Your character or hero is represented by the @ symbol. There are also other characters represented by an @, such as your quest leader and the oracle. If the showrace option is turned on, your symbol will instead be that of your race.
The player has hit points, power (to cast spells), six basic attributes, an alignment, and experience. The player also has a purse (to hold gold) and a pack (to hold the other items in the inventory).
The player usually starts a game with a pet which is intended to help them, especially in the early stages of the game.
Role, race and alignment
The player character can be any one of the archeologist, barbarian, cave[wo]man, healer, knight, monk, priest[ess], ranger, rogue, samurai, tourist, valkyrie, or wizard roles. They each have varying difficulties, strengths, weaknesses, quests and starting items.
The player can also choose from the five races: human, elf, dwarf, gnome, or orc, and the three alignments: lawful, neutral or chaotic. The available races and alignments are dependent on the role one picks.
One should bear in mind that the choice of role (and to a lesser extent, race and alignment) has a dramatic effect on the style of play. Although in the late game, the characters can be played almost the same way (with a few exceptions), during the early game it is crucial that one utilizes the varying abilities of each of the roles and/or races. For example, running up and bashing a monster as a wizard would likely result in YASD, and reading unidentified spellbooks as a valkyrie or samurai could lead to paralysis and death by a newt.
The following table lists all possible combinations:
|Human||L N||N C||L N||N||L||L N C||L N C||N C||C||L||N||L N||N C||Human|
There are 38 unique combinations of race/role/alignment, and 28 unique combinations of race/role. Human is the most versatile role with 23 possible combinations of race/role alignment, while other races are much more limited: only three for Elf and Dwarf, four for Orc, and five for Gnome. Note that non-humans have fixed alignments: lawful for Dwarves, neutral for Gnome, and chaotic for Elves and Orcs.
While there is no role that is open to all races, Ranger and Wizard are the most accessible, as every race but Dwarf can play them. Four classes (Knight, Monk, Samurai, and Tourist) are limited to humans only. There are slightly more neutral combinations (15) than chaotic (13) or lawful (10).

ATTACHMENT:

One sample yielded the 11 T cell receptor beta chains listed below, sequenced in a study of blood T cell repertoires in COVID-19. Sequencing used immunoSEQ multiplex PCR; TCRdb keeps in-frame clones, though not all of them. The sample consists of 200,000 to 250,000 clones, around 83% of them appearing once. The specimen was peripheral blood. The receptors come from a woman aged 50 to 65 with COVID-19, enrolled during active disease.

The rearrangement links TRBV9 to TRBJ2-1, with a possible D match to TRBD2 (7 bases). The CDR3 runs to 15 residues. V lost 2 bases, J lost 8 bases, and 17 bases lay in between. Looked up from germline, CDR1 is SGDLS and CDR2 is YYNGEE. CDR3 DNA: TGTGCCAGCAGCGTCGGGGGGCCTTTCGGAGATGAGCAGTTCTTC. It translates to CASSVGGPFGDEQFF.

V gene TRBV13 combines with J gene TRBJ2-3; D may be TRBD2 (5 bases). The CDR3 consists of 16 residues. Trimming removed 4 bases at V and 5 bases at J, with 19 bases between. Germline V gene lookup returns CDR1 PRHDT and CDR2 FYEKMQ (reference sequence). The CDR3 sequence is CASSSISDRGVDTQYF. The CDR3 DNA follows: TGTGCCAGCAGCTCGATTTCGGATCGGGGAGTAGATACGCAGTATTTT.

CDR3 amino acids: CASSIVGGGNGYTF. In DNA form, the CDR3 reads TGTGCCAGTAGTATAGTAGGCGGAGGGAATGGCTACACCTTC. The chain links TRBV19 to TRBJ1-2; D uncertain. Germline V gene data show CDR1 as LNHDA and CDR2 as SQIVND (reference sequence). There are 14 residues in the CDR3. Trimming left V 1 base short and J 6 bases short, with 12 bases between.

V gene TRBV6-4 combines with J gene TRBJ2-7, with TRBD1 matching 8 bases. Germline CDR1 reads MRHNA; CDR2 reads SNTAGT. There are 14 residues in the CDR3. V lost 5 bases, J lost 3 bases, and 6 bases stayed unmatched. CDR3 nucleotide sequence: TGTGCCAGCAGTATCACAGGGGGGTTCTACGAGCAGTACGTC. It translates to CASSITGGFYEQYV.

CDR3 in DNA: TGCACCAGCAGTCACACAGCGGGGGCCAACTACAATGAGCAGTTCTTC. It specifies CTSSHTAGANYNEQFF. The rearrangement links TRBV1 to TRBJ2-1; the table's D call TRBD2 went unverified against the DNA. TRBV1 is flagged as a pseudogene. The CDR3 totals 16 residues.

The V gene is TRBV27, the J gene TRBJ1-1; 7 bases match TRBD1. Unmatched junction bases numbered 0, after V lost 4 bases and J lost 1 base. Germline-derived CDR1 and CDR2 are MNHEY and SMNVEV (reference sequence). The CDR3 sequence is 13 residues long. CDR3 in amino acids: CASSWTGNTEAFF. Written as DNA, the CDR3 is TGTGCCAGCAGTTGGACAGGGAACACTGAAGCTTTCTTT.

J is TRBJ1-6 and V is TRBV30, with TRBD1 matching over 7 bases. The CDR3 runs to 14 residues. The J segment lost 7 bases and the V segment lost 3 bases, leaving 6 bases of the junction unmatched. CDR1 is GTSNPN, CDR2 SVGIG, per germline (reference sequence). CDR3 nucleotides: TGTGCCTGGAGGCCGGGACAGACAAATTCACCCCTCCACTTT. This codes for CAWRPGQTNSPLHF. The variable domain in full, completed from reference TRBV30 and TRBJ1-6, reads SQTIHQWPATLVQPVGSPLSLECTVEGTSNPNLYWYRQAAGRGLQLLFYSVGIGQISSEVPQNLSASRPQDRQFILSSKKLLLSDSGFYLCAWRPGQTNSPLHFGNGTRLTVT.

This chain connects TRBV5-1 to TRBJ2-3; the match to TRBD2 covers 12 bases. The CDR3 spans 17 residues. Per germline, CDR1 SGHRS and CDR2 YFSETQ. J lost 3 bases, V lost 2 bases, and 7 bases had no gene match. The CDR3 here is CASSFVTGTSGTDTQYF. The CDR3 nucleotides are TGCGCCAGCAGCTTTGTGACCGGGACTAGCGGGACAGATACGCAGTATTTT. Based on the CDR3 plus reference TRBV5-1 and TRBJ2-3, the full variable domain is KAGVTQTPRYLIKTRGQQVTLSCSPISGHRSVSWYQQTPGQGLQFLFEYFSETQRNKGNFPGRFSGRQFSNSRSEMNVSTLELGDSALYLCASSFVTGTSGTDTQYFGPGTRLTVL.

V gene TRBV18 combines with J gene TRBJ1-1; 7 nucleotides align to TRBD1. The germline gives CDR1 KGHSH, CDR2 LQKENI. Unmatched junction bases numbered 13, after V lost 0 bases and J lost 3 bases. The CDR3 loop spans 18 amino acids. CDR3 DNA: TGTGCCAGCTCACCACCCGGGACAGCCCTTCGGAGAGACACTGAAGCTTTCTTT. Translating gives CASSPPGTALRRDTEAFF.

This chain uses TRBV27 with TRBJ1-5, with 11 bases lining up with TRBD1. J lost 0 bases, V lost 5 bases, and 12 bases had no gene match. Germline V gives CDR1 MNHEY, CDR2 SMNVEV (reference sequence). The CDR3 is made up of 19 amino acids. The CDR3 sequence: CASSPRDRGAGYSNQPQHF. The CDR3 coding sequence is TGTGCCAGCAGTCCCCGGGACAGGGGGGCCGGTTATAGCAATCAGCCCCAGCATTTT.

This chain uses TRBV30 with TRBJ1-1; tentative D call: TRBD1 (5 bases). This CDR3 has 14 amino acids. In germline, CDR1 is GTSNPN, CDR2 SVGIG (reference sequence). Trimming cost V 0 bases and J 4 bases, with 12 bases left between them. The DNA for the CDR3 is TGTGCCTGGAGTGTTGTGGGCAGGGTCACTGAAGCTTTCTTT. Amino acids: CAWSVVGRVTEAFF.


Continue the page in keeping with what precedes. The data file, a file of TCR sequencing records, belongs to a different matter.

Some players set one one factor, such as race, in their Options file as a constant and then let the game randomly select a role. For example, playing as a random Dwarf allows you to focus on a small subset of roles (archaeologist, caveman, and valkyrie), with a common alignment and some environmental factors (such as expected reception in the mines) constant. The same can be done for Elf, Gnome, or Orc.
Your name is up to you, but some special names have a few minor effects on the game:
|You can truthfully claim your name is one of these to a vault guard (lying carries a -1 alignment penalty if lawful). On the other hand, if you have already killed Croesus, you must lie to avoid angering a vault guard.|
|Maud||A scroll of amnesia will give a slightly different message|
|wizard||If the debug mode flag (-D) is set, this name may put the player in wizard mode, depending on the system. Whenever a game is started in wizard mode, the player name will be set to "wizard" regardless of any other factors.|
Shopkeepers in bones files remember the name of the character that angered them. If you have the same name, they'll be angry at you, too.
Character or Hero vs. You or Player
In most contexts, the terms adventurer, character, hero, player and you may be used interchangeably. There are subtle differences however; when a distinction is required, character and hero refer to the in-game alter-ego, while player and you refer to the real-world person playing the game. Thus a new player is a real world person who has not played NetHack much yet, while all active players start new characters at regular intervals. The term adventurer is more neutral in this regard, and should be avoided where a distinction is to be made.